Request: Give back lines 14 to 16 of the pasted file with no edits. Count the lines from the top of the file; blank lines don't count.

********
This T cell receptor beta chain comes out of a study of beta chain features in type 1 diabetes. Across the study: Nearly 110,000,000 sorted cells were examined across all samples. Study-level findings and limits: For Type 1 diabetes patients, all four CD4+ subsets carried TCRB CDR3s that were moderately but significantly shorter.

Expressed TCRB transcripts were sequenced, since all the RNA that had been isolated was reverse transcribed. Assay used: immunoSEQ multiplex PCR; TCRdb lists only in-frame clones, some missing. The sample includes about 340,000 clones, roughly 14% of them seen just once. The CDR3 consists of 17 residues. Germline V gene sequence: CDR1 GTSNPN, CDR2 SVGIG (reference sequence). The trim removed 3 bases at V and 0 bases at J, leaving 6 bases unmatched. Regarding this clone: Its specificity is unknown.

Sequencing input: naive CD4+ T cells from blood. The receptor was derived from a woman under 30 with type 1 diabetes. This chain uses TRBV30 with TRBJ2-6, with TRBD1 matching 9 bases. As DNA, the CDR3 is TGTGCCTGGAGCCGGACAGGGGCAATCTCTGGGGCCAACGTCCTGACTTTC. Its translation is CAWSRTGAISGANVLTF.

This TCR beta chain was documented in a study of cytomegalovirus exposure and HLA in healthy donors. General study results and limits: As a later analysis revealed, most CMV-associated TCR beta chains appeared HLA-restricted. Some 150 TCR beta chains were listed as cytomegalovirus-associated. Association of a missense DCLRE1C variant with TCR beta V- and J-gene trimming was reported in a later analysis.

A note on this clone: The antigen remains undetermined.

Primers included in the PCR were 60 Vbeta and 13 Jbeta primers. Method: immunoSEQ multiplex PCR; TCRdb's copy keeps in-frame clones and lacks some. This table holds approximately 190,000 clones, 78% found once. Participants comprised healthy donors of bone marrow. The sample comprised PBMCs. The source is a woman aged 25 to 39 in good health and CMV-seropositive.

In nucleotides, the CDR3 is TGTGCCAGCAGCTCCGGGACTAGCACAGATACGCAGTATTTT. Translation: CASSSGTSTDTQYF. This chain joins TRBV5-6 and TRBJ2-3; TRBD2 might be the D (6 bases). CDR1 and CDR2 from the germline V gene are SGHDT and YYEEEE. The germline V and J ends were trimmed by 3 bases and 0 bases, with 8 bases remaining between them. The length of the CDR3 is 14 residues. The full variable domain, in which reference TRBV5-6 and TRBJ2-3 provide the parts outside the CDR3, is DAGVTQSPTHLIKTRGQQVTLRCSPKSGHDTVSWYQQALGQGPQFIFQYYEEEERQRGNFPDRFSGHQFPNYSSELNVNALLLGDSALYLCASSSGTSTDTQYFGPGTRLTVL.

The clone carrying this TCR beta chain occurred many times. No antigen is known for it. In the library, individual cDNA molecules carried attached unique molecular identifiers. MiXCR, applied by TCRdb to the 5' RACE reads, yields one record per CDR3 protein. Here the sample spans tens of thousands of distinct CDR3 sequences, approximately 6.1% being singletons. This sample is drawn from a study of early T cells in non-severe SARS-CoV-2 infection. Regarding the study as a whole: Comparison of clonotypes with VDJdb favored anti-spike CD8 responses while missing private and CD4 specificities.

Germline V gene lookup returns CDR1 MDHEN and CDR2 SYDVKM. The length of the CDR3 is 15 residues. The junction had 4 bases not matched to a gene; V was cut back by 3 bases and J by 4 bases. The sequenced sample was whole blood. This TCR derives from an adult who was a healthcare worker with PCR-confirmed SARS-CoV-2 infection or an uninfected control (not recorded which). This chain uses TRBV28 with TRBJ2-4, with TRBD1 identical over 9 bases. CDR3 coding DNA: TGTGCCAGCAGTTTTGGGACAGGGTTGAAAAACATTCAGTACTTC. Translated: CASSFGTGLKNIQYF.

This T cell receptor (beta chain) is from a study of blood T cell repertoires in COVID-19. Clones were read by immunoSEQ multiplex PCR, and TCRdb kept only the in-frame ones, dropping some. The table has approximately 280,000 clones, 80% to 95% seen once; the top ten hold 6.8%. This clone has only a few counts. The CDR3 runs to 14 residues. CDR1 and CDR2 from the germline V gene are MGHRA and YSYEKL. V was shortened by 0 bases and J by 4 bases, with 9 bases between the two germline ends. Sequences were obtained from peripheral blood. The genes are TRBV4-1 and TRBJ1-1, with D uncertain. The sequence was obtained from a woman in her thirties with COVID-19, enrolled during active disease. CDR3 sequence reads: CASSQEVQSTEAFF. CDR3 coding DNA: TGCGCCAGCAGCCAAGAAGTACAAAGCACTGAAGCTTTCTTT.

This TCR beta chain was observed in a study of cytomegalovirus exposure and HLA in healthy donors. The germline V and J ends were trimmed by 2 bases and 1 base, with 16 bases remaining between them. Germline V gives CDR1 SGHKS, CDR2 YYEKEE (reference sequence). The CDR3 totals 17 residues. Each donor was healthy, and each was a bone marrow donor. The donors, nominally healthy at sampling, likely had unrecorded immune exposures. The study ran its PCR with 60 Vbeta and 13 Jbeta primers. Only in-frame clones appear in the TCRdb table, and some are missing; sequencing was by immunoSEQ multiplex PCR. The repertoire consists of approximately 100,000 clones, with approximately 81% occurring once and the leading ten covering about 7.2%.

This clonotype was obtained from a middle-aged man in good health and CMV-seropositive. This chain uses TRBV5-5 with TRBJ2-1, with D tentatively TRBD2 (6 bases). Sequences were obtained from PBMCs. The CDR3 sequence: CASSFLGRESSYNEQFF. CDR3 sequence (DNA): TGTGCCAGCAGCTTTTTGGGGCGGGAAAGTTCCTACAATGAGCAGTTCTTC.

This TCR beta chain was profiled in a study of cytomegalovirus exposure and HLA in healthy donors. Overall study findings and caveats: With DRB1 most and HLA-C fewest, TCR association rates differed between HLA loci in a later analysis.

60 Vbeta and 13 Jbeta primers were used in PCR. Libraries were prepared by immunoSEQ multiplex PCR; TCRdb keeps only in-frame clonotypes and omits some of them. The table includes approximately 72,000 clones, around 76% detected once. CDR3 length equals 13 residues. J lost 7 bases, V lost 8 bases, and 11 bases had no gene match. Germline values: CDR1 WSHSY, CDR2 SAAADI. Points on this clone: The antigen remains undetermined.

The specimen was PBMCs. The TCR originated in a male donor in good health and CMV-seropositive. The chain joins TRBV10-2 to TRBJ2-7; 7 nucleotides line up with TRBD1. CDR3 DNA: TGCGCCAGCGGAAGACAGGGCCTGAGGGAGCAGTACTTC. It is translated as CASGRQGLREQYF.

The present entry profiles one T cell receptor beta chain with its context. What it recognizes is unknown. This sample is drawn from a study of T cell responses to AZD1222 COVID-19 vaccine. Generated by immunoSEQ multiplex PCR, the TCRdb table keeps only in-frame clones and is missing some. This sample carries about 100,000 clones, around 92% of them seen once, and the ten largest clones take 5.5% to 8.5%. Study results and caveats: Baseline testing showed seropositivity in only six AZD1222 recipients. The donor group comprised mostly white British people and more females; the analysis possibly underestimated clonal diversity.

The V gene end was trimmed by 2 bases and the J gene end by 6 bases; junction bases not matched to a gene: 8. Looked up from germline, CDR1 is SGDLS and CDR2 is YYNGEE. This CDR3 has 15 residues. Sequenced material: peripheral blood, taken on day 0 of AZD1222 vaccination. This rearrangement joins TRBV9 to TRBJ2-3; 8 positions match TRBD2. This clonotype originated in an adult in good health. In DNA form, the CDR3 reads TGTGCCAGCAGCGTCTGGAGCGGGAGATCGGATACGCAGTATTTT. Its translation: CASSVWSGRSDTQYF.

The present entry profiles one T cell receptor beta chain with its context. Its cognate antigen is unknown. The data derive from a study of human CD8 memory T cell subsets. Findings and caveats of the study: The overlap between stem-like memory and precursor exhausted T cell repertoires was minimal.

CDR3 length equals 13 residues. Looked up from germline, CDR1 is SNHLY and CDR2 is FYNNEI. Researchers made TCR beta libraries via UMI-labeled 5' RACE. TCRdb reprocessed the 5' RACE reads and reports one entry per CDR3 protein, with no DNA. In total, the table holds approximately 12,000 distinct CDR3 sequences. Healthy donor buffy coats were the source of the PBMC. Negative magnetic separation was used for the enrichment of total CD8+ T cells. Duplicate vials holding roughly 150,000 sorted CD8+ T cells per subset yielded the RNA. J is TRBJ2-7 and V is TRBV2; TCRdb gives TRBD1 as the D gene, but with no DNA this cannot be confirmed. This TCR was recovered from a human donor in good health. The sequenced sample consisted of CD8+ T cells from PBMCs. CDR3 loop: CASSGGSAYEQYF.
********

60 Vbeta and 13 Jbeta primers were used in PCR. Libraries were prepared by immunoSEQ multiplex PCR; TCRdb keeps only in-frame clonotypes and omits some of them. The table includes approximately 72,000 clones, around 76% detected once. CDR3 length equals 13 residues. J lost 7 bases, V lost 8 bases, and 11 bases had no gene match. Germline values: CDR1 WSHSY, CDR2 SAAADI. Points on this clone: The antigen remains undetermined.

The specimen was PBMCs. The TCR originated in a male donor in good health and CMV-seropositive. The chain joins TRBV10-2 to TRBJ2-7; 7 nucleotides line up with TRBD1. CDR3 DNA: TGCGCCAGCGGAAGACAGGGCCTGAGGGAGCAGTACTTC. It is translated as CASGRQGLREQYF.

The present entry profiles one T cell receptor beta chain with its context. What it recognizes is unknown. This sample is drawn from a study of T cell responses to AZD1222 COVID-19 vaccine. Generated by immunoSEQ multiplex PCR, the TCRdb table keeps only in-frame clones and is missing some. This sample carries about 100,000 clones, around 92% of them seen once, and the ten largest clones take 5.5% to 8.5%. Study results and caveats: Baseline testing showed seropositivity in only six AZD1222 recipients. The donor group comprised mostly white British people and more females; the analysis possibly underestimated clonal diversity.